EU Could Bar U.S. Travelers Due To Ongoing Rise In COVID-19 Cases

EU Could Bar U.S. Travelers Due To Ongoing Rise In COVID-19 Cases (Source

The European Union is making a list of countries whose travelers will be allowed to visit this summer — and for now at least, the U.S. doesn’t seem likely to meet the criteria based on its recent coronavirus numbers. The United States has the most cases of any country in the world, and many states are reporting sharp rises in new cases as they ease shutdown orders. The EU plans to begin lifting its travel restrictions on July 1 in a move that could salvage part of the summer tourist season. Its member nations are now discussing how to open the bloc to travelers without risking a new outbreak, and the list of preferred countries is a central part of those talks. Chief among the criteria: “the epidemiological situation in a given country, which should be as good as or better than in the EU,” a European Commission spokesperson told NPR.

As of last week, the notification rate for new coronavirus cases in the EU and the U.K. “was 82% lower than at the peak on 9 April 2020,” the European Centre for Disease Prevention and Control said in its most recent weekly report.

In contrast, the U.S. recently reported more than 32,000 new cases on two consecutive days – something that hadn’t happened since April 11, according to data from the U.S. Centers for Disease Control and Prevention. The European Commission set the framework for a selective list of countries this month when it said all 27 member states should agree to one set of criteria to allow visitors from outside countries. The EU’s current goal is to finalize the list before it lifts restrictions in one week.

Once the EU travel list is final, the bloc would revise it on a regular basis, to reflect changing circumstances as countries grapple with the pandemic that has now left some 9.3 million people infected worldwide, including more than 2.3 million in the United States. Jean-Baptiste Lemoyne, French minister for Europe and foreign affairs, is one of the European officials negotiating the travel list — a process he described on French radio as “very intense work.” Lemoyne said Europe had mostly gotten the epidemic under control and that France was ready to roll out the welcome mat to other Europeans. But he said the EU could not risk letting visitors in from countries where the virus is still rapidly spreading.

Lloyd’s of London to pay for ‘shameful’ Atlantic slave trade role

Lloyd’s of London to pay for ‘shameful’ Atlantic slave trade role (Source

The Lloyd’s of London insurance market apologised for its “shameful” role in the 18th and 19th Century Atlantic slave trade and pledged to fund opportunities for black and ethnic minority people. As part of a global reassessment of history and racism triggered by the death of George Floyd in the United States, some British institutions have begun re-examining their past, especially connections to slavery. The Bank of England also apologised for what it called the “inexcusable connections” of some past governors and directors to slavery, and said it would remove any portraits of them from display anywhere on its premises. About 17 million African men, women and children were torn from their homes and shackled into one of the world’s most brutal globalised trades between the 15th and 19th centuries. Many died in merciless conditions.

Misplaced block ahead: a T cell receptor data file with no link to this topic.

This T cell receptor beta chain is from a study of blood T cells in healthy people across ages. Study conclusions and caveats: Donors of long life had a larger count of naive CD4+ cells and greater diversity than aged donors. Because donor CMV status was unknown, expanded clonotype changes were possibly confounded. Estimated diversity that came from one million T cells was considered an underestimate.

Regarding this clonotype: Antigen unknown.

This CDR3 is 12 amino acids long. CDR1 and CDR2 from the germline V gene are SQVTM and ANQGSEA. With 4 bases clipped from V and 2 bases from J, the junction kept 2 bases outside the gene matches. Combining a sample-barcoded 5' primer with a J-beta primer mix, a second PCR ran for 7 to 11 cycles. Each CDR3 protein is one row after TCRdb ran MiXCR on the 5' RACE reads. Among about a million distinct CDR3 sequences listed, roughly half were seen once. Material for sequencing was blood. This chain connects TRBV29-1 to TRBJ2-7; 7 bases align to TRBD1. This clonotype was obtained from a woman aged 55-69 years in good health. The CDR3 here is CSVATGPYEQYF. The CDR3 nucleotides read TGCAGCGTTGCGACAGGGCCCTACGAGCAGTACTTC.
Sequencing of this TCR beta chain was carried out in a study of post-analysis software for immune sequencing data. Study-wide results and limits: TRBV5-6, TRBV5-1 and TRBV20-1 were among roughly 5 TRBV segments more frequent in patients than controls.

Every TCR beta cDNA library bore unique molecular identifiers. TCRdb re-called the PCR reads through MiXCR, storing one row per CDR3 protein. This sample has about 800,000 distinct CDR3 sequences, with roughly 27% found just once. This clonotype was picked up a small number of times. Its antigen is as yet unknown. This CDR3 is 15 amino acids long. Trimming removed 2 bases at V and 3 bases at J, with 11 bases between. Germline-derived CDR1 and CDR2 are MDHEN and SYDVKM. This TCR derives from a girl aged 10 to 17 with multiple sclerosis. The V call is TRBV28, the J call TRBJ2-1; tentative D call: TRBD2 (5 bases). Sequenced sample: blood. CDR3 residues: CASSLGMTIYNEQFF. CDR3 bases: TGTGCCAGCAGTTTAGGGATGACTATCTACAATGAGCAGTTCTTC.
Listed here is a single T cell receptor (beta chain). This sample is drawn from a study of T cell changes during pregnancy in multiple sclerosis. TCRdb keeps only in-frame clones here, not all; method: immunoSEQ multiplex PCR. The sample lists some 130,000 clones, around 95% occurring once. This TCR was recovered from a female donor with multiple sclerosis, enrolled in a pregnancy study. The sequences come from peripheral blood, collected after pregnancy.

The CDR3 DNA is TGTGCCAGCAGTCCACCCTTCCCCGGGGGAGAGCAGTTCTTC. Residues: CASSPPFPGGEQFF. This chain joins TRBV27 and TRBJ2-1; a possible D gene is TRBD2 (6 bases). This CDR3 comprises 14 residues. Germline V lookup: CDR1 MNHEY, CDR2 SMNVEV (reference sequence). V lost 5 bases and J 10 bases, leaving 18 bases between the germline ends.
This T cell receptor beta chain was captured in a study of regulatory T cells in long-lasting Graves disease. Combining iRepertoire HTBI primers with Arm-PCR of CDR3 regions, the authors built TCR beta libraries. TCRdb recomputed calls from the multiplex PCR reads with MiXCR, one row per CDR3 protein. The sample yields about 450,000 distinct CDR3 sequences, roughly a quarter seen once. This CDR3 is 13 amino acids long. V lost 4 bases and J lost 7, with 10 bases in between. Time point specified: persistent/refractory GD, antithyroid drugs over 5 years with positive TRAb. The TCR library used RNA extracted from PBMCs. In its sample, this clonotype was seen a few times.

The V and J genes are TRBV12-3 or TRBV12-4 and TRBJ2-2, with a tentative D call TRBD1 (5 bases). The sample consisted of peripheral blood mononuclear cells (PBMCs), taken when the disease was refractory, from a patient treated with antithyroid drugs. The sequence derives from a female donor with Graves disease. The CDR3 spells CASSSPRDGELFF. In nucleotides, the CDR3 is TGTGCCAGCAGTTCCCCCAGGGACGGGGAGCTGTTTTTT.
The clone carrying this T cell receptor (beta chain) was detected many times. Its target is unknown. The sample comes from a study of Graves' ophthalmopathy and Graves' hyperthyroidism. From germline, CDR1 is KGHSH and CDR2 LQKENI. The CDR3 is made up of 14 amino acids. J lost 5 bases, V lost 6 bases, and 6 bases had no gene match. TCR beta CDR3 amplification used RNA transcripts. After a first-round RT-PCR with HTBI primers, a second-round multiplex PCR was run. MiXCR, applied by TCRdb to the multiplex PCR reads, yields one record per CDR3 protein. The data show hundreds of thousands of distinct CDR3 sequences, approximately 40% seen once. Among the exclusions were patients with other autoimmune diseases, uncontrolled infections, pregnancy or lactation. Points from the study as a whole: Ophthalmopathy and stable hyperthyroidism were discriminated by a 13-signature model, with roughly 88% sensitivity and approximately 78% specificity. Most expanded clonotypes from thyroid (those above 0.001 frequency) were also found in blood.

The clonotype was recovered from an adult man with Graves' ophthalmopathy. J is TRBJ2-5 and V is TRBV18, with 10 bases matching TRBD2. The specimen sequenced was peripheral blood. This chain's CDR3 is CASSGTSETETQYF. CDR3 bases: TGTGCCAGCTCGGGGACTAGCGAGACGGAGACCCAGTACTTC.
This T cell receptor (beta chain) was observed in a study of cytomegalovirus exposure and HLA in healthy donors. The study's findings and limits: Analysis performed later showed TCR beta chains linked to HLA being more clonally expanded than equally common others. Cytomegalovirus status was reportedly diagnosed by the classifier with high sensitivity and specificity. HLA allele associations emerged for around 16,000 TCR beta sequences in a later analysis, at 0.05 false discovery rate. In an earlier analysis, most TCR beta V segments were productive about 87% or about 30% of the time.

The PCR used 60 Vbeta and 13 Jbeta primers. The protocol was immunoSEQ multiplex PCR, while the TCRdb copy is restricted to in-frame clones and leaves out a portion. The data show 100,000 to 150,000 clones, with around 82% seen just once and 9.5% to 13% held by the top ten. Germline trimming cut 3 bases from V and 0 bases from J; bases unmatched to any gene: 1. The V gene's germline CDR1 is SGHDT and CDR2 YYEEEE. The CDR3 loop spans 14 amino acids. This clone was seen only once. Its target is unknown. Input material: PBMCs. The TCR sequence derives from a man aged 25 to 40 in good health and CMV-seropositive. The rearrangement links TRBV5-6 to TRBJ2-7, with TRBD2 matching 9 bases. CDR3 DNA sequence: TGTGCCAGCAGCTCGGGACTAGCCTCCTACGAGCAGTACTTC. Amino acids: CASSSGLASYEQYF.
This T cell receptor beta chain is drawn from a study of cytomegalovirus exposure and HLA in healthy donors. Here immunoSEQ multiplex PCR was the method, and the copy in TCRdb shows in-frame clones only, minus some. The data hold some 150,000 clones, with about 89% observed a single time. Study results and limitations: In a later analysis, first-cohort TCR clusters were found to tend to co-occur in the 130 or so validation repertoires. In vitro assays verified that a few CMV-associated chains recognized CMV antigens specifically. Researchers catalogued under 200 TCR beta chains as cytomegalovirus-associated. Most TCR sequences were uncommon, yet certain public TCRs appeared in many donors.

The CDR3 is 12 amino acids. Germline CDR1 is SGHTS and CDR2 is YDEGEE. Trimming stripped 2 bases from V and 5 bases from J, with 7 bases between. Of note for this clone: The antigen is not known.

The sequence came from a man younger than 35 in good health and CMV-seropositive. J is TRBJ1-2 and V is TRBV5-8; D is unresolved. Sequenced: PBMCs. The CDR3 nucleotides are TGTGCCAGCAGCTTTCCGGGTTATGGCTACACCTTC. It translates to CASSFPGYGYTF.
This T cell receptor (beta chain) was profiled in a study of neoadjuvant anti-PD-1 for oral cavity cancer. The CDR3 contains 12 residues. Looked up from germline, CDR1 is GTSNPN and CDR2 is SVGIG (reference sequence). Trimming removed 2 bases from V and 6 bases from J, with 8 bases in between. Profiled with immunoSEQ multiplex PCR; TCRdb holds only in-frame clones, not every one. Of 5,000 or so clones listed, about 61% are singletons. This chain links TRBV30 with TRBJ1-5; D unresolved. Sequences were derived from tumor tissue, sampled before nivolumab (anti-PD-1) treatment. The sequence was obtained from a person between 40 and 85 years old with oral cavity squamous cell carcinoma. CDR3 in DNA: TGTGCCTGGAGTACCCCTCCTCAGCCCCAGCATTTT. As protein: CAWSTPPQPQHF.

Major study finds common steroid reduces deaths among patients with severe Covid-19

Major study finds common steroid reduces deaths among patients with severe Covid-19

(Source A cheap, readily available steroid drug reduced deaths by a third in patients hospitalized with Covid-19 in a large study, the first time a therapy has been shown to possibly improve the odds of survival with the condition in the sickest patients. The drug, dexamethasone, is widely available and is used to treat conditions including rheumatoid arthritis, asthma, and some cancers. In a statement, Patrick Vallance, the U.K. government’s chief scientific adviser, called the result “tremendous news” and “a ground-breaking development in our fight against the disease.” “Dexamethasone is the first drug to be shown to improve survival in COVID-19,” Peter Horby, one of the lead investigators of the study and a professor in the Nuffield Department of Medicine at the University of Oxford, said in a statement. He added that the drug should now become the standard treatment for patients with Covid-19 who need oxygen. “Dexamethasone is inexpensive, on the shelf, and can be used immediately to save lives worldwide.’”

Ex-national security adviser John Bolton responds to Trump’s tweets about his memoir

Ex-national security adviser John Bolton responds to Trump’s tweets about his memoir

(source John Bolton fired back at Donald Trump on Thursday after the president unleashed a firestorm of critical tweets about his former national security adviser and his new book, “The Room Where it Happened.”

“I think it’s unbecoming of the Office of President,” Bolton said Thursday. “I think it degrades the political civil discourse in our country and [I’m] just not going to respond to him.” The attacks from Trump come at the same time as his administration is fighting in court to halt the release of the book, claiming it contains classified information. “The president isn’t worried about foreign governments reading this book. He’s worried about the American people reading this book,” Bolton told ABC News about the book. Now the Department of Justice has been granted an emergency hearing Friday by a federal district court judge in Washington, D.C., on their application for temporary restraining order blocking the book’s scheduled release next Tuesday because of its alleged national security risk.